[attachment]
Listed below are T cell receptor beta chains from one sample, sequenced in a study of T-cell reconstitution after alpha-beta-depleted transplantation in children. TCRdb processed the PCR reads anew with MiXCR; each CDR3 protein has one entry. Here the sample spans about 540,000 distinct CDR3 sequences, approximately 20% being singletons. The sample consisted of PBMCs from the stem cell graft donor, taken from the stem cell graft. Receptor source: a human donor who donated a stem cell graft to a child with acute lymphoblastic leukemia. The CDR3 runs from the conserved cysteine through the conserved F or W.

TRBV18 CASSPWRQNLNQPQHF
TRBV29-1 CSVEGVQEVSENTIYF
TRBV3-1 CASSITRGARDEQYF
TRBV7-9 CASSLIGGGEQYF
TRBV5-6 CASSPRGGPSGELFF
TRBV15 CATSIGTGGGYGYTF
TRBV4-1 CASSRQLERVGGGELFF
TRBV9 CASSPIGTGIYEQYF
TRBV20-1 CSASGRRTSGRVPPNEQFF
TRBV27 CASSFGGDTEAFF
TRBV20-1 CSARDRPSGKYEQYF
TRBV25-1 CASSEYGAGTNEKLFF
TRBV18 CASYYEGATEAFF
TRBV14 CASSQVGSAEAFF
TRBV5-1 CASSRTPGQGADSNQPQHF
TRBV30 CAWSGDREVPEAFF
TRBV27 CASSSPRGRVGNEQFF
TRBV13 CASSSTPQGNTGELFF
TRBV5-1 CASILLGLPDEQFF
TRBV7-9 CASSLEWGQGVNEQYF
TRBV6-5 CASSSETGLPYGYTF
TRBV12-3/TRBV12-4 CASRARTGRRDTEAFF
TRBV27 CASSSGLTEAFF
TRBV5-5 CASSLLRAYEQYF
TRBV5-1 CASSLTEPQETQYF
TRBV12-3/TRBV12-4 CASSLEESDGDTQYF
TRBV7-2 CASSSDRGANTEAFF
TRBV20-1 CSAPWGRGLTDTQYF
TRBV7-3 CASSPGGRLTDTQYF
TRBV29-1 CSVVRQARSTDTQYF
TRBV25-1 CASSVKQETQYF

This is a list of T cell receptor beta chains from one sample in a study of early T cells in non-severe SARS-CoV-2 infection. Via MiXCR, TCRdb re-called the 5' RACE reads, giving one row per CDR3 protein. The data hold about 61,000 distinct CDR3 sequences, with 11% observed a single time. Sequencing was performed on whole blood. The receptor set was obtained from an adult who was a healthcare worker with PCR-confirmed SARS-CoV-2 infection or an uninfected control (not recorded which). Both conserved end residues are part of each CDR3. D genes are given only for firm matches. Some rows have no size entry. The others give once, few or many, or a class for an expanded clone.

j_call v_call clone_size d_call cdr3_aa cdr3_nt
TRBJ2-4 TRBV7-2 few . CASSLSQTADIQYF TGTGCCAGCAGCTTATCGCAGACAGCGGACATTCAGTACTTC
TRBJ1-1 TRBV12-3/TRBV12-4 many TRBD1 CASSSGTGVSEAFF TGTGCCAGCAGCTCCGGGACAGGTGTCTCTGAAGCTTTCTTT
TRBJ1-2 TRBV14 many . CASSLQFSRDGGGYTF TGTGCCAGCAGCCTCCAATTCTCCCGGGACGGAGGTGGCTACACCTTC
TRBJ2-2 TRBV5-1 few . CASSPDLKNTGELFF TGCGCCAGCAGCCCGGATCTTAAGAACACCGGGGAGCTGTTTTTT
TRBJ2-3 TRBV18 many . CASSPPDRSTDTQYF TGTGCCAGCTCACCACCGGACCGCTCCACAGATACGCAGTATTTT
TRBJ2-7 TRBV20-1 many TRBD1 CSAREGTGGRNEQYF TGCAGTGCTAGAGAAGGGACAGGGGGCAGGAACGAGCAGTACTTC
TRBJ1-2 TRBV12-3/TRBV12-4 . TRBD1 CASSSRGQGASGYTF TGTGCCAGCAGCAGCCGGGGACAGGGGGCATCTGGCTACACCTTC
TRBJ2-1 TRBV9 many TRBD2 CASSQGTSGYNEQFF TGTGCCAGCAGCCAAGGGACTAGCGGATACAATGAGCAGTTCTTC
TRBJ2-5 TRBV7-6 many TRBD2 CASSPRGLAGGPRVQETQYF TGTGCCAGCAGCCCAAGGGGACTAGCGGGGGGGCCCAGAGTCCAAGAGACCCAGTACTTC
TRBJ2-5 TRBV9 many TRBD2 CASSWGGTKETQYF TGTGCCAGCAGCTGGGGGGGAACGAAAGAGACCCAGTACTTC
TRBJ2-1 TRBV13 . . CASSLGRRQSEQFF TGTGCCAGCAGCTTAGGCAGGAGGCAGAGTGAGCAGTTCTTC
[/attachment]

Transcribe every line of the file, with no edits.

Listed below are T cell receptor beta chains from one sample, sequenced in a study of T-cell reconstitution after alpha-beta-depleted transplantation in children. TCRdb processed the PCR reads anew with MiXCR; each CDR3 protein has one entry. Here the sample spans about 540,000 distinct CDR3 sequences, approximately 20% being singletons. The sample consisted of PBMCs from the stem cell graft donor, taken from the stem cell graft. Receptor source: a human donor who donated a stem cell graft to a child with acute lymphoblastic leukemia. The CDR3 runs from the conserved cysteine through the conserved F or W.

TRBV18 CASSPWRQNLNQPQHF
TRBV29-1 CSVEGVQEVSENTIYF
TRBV3-1 CASSITRGARDEQYF
TRBV7-9 CASSLIGGGEQYF
TRBV5-6 CASSPRGGPSGELFF
TRBV15 CATSIGTGGGYGYTF
TRBV4-1 CASSRQLERVGGGELFF
TRBV9 CASSPIGTGIYEQYF
TRBV20-1 CSASGRRTSGRVPPNEQFF
TRBV27 CASSFGGDTEAFF
TRBV20-1 CSARDRPSGKYEQYF
TRBV25-1 CASSEYGAGTNEKLFF
TRBV18 CASYYEGATEAFF
TRBV14 CASSQVGSAEAFF
TRBV5-1 CASSRTPGQGADSNQPQHF
TRBV30 CAWSGDREVPEAFF
TRBV27 CASSSPRGRVGNEQFF
TRBV13 CASSSTPQGNTGELFF
TRBV5-1 CASILLGLPDEQFF
TRBV7-9 CASSLEWGQGVNEQYF
TRBV6-5 CASSSETGLPYGYTF
TRBV12-3/TRBV12-4 CASRARTGRRDTEAFF
TRBV27 CASSSGLTEAFF
TRBV5-5 CASSLLRAYEQYF
TRBV5-1 CASSLTEPQETQYF
TRBV12-3/TRBV12-4 CASSLEESDGDTQYF
TRBV7-2 CASSSDRGANTEAFF
TRBV20-1 CSAPWGRGLTDTQYF
TRBV7-3 CASSPGGRLTDTQYF
TRBV29-1 CSVVRQARSTDTQYF
TRBV25-1 CASSVKQETQYF

This is a list of T cell receptor beta chains from one sample in a study of early T cells in non-severe SARS-CoV-2 infection. Via MiXCR, TCRdb re-called the 5' RACE reads, giving one row per CDR3 protein. The data hold about 61,000 distinct CDR3 sequences, with 11% observed a single time. Sequencing was performed on whole blood. The receptor set was obtained from an adult who was a healthcare worker with PCR-confirmed SARS-CoV-2 infection or an uninfected control (not recorded which). Both conserved end residues are part of each CDR3. D genes are given only for firm matches. Some rows have no size entry. The others give once, few or many, or a class for an expanded clone.

j_call v_call clone_size d_call cdr3_aa cdr3_nt
TRBJ2-4 TRBV7-2 few . CASSLSQTADIQYF TGTGCCAGCAGCTTATCGCAGACAGCGGACATTCAGTACTTC
TRBJ1-1 TRBV12-3/TRBV12-4 many TRBD1 CASSSGTGVSEAFF TGTGCCAGCAGCTCCGGGACAGGTGTCTCTGAAGCTTTCTTT
TRBJ1-2 TRBV14 many . CASSLQFSRDGGGYTF TGTGCCAGCAGCCTCCAATTCTCCCGGGACGGAGGTGGCTACACCTTC
TRBJ2-2 TRBV5-1 few . CASSPDLKNTGELFF TGCGCCAGCAGCCCGGATCTTAAGAACACCGGGGAGCTGTTTTTT
TRBJ2-3 TRBV18 many . CASSPPDRSTDTQYF TGTGCCAGCTCACCACCGGACCGCTCCACAGATACGCAGTATTTT
TRBJ2-7 TRBV20-1 many TRBD1 CSAREGTGGRNEQYF TGCAGTGCTAGAGAAGGGACAGGGGGCAGGAACGAGCAGTACTTC
TRBJ1-2 TRBV12-3/TRBV12-4 . TRBD1 CASSSRGQGASGYTF TGTGCCAGCAGCAGCCGGGGACAGGGGGCATCTGGCTACACCTTC
TRBJ2-1 TRBV9 many TRBD2 CASSQGTSGYNEQFF TGTGCCAGCAGCCAAGGGACTAGCGGATACAATGAGCAGTTCTTC
TRBJ2-5 TRBV7-6 many TRBD2 CASSPRGLAGGPRVQETQYF TGTGCCAGCAGCCCAAGGGGACTAGCGGGGGGGCCCAGAGTCCAAGAGACCCAGTACTTC
TRBJ2-5 TRBV9 many TRBD2 CASSWGGTKETQYF TGTGCCAGCAGCTGGGGGGGAACGAAAGAGACCCAGTACTTC
TRBJ2-1 TRBV13 . . CASSLGRRQSEQFF TGTGCCAGCAGCTTAGGCAGGAGGCAGAGTGAGCAGTTCTTC